5. Genetic isolation and morphological divergence mediated by high-energy rapids in two cichlid genera from the lower Congo rapids

    Directory of Open Access Journals (Sweden)

    Stiassny Melanie LJ

    2010-05-01

    Full Text Available Abstract Background It is hypothesized that one of the mechanisms promoting diversification in cichlid fishes in the African Great Lakes has been the well-documented pattern of philopatry along shoreline habitats leading to high levels of genetic isolation among populations. However lake habitats are not the only centers of cichlid biodiversity - certain African rivers also contain large numbers of narrowly endemic species. Patterns of isolation and divergence in these systems have tended to be overlooked and are not well understood. Results We examined genetic and morphological divergence among populations of two narrowly endemic cichlid species, Teleogramma depressum and Lamprologus tigripictilis, from a 100 km stretch of the lower Congo River using both nDNA microsatellites and mtDNA markers along with coordinate-based morphological techniques. In L. tigripictilis, the strongest genetic break was concordant with measurable phenotypic divergence but no morphological disjunction was detected for T. depressum despite significant differentiation at mtDNA and nDNA microsatellite markers. Conclusions The genetic markers revealed patterns of philopatry and estimates of genetic isolation that are among the highest reported for any African cichlid species over a comparable geographic scale. We hypothesize that the high levels of philopatry observed are generated and maintained by the extreme hydrology of the lower Congo River.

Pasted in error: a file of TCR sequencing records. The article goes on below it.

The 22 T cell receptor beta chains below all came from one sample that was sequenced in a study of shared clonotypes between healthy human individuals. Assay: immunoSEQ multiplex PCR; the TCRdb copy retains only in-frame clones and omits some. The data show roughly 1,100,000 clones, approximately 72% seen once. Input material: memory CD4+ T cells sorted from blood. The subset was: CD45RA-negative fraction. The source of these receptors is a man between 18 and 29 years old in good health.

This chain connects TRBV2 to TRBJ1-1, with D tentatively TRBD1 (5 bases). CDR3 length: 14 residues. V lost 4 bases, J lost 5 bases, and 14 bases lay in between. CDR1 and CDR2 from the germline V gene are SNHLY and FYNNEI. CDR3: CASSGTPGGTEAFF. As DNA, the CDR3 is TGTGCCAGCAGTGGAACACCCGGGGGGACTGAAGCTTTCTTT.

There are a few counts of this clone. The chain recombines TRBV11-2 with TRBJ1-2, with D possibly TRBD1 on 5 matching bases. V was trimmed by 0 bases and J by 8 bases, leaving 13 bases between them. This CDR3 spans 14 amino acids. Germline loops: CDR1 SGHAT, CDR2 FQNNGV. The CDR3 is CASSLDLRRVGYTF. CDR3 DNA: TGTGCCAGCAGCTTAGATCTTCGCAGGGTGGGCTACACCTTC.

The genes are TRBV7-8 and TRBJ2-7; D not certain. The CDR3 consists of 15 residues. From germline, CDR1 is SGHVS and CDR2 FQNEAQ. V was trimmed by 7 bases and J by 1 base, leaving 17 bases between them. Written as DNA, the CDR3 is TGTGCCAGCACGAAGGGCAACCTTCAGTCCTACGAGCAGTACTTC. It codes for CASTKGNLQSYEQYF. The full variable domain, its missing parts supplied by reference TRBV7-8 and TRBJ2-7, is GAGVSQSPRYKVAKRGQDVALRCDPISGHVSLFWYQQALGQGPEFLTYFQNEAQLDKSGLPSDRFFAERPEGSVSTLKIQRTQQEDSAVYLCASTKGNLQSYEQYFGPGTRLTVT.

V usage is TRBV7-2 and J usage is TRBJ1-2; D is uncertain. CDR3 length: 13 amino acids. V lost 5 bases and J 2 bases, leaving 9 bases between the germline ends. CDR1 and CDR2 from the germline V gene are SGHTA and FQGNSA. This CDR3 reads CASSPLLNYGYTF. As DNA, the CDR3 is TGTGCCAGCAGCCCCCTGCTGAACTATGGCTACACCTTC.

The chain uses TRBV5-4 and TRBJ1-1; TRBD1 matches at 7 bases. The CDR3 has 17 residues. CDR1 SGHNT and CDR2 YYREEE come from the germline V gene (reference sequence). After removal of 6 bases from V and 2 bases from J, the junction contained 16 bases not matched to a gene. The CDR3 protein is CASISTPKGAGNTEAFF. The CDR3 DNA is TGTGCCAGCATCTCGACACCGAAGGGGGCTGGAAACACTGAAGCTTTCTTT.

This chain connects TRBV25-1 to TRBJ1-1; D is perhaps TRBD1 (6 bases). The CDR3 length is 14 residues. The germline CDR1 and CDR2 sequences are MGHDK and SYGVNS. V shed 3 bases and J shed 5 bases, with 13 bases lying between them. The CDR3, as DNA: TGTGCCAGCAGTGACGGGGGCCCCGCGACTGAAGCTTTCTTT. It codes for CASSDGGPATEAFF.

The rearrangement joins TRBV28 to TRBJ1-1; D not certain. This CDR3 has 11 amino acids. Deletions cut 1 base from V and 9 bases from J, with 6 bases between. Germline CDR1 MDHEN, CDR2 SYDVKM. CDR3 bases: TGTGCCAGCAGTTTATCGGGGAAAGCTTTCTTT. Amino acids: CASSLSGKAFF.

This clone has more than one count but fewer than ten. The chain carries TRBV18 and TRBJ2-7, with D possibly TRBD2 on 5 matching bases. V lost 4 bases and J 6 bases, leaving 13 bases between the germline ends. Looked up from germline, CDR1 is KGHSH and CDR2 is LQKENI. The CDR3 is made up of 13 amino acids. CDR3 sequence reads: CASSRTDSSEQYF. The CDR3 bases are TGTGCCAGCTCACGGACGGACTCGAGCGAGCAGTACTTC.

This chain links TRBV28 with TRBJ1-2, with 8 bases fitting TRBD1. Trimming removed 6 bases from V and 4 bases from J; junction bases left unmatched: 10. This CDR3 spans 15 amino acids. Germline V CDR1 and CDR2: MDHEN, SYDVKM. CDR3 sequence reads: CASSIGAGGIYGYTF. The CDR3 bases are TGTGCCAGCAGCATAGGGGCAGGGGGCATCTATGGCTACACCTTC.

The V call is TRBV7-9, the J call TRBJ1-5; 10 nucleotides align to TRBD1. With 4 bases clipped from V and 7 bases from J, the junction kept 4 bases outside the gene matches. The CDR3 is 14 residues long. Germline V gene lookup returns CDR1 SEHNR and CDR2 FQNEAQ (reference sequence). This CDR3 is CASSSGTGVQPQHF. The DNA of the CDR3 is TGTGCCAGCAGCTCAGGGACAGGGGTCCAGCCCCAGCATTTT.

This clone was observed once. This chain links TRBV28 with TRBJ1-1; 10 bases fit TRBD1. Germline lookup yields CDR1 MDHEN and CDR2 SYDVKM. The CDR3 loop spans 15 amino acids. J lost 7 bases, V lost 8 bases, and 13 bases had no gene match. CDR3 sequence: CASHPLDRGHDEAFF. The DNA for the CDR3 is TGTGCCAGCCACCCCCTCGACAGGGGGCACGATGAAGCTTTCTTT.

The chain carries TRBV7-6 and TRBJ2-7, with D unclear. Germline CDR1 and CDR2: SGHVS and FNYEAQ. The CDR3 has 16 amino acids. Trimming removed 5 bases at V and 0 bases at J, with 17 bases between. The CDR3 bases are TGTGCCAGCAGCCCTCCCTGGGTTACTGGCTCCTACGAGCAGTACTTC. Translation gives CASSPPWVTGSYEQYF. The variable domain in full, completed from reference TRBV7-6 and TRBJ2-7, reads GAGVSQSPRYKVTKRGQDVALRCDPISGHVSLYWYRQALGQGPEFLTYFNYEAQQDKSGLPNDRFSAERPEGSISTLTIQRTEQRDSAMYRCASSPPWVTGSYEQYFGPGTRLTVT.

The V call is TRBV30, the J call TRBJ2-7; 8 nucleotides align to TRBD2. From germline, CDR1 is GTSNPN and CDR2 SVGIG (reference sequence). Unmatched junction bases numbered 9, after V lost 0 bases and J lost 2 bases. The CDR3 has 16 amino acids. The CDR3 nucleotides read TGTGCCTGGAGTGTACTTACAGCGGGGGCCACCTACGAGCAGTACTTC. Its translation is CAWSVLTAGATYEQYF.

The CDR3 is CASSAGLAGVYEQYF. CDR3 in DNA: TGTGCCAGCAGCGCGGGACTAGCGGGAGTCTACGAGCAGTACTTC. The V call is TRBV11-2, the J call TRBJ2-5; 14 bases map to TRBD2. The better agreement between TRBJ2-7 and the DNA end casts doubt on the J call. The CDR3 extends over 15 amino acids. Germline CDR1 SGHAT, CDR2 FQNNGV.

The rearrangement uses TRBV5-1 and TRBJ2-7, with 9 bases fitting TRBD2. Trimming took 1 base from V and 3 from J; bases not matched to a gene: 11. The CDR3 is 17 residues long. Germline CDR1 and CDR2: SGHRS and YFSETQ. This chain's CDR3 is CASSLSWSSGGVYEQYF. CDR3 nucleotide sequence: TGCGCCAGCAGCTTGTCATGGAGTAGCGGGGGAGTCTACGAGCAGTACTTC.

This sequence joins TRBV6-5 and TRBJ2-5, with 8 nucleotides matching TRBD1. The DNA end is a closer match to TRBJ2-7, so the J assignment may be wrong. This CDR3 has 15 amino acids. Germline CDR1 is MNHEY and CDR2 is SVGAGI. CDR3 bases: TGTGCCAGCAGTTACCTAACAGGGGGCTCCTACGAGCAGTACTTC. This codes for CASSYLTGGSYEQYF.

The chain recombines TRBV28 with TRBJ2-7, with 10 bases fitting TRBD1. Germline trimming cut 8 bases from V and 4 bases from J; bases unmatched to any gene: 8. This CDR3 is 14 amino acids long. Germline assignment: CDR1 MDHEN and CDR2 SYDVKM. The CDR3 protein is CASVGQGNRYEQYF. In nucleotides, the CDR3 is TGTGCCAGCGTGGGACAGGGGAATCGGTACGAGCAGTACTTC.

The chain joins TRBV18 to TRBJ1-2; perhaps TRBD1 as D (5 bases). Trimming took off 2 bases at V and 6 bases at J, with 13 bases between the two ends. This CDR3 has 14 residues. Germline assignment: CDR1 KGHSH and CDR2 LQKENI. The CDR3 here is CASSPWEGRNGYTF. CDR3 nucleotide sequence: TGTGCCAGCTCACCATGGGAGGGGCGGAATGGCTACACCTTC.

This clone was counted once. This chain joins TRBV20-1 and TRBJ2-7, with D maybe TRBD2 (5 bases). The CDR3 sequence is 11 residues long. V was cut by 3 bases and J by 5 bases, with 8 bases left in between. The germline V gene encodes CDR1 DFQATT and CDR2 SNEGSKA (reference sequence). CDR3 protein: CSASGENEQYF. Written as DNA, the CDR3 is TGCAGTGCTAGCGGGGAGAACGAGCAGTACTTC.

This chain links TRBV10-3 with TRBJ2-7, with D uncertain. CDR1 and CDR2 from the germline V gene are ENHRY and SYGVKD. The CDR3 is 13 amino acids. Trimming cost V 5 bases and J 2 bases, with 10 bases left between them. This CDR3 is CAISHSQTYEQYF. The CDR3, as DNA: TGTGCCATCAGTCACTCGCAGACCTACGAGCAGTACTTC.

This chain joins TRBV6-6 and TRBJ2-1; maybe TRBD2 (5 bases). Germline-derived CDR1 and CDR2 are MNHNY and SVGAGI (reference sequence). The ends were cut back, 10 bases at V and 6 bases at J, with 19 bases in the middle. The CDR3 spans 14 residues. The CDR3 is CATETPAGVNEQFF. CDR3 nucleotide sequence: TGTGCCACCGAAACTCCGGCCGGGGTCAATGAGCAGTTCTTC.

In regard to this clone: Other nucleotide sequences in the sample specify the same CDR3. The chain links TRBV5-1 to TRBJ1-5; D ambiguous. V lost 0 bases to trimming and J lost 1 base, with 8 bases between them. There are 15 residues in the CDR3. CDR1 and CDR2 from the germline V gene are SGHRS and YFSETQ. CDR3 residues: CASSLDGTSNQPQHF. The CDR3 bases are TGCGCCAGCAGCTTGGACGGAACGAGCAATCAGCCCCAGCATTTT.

6. Characterization of the genetic environment of the blaKPC-2 gene among Klebsiella pneumoniae isolates from a Chinese Hospital.

    Science.gov (United States)

    Shen, Pinghua; Zhang, Ying; Li, Gang; Jiang, Xiaofei

    2016-01-01